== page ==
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The idea of faith deconstruction ontinues to be a hot button issue within the greater evangelical Christian world. In the past month alone, I’ve heard deconstruction mentioned at church, in a new song by the Gettys that was introduced at Sing! 2023, and even on Reddit. There’s also the increased media spotlight on IBLP with books written by Jinger Duggar Vuolo and Jill Duggar Dillard (which I read) and the Amazon Prime documentary Shiny Happy People (which I watched). Shannon Harris (the wife of aclaimed author Joshua Harris who wrote I Kissed Dating Goodbye and has sinced renounced Christianity) also recently released a memoir.
It’s been ten years since I finished writing about my own experiences leaving “legalism” and the IFB. TEN YEARS. When that was happening, I felt like a lone voice. This movement is nothing new (people have been leaving the faith systems of their youths since the Bible times), but the movement of doing so publicly before an audience is definitely unique to my generation. That said, I feel like there should be a t-shirt that says “I deconstructed before it was cool…”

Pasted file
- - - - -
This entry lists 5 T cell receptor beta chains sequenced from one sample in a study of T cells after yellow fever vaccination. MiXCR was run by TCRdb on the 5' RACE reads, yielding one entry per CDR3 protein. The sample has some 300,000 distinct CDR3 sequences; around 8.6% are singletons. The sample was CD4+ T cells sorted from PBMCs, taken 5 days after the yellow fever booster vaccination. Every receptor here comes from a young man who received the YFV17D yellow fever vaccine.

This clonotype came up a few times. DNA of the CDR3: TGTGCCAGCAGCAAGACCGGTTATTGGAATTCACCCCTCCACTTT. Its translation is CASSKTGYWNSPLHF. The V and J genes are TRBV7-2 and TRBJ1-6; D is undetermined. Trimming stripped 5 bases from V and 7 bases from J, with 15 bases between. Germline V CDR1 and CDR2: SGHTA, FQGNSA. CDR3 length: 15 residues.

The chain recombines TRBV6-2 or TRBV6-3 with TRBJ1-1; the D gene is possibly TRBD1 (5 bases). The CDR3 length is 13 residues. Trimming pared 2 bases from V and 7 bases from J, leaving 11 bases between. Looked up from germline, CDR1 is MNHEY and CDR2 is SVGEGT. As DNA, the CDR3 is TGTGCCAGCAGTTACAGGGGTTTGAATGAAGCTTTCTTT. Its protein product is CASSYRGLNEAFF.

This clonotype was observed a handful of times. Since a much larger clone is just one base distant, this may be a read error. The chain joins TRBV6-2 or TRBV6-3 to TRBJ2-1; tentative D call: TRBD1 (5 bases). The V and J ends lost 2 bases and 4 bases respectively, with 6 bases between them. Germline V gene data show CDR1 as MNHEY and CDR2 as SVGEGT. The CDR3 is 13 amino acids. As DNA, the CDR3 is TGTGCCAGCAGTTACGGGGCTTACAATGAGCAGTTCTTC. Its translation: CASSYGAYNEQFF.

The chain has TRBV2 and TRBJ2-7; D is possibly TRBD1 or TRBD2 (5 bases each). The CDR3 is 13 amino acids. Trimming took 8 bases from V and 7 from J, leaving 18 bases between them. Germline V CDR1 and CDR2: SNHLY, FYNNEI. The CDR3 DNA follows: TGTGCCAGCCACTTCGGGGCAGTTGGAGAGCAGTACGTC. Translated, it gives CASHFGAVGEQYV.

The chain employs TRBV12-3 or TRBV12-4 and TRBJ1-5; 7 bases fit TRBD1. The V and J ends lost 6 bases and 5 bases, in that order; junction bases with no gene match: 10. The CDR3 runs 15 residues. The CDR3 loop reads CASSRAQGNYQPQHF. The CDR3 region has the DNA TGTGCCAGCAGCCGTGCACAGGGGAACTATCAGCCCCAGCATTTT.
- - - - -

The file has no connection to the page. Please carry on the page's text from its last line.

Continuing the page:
I put the word “legalism” in quotes for a particular reason: I am starting to really dislike the word because it has come to mean a lot of different things to a lot of different people – so much so that it has lost meaning. Even in good churches like mine, it can easily be slapped without nuance on anything that seems even the least bit restrictive. Don’t like tattoos? Legalism. Don’t drink? Legalism. Wear skirts? Legalism. Prefer the King James Version of the Bible? Legalism.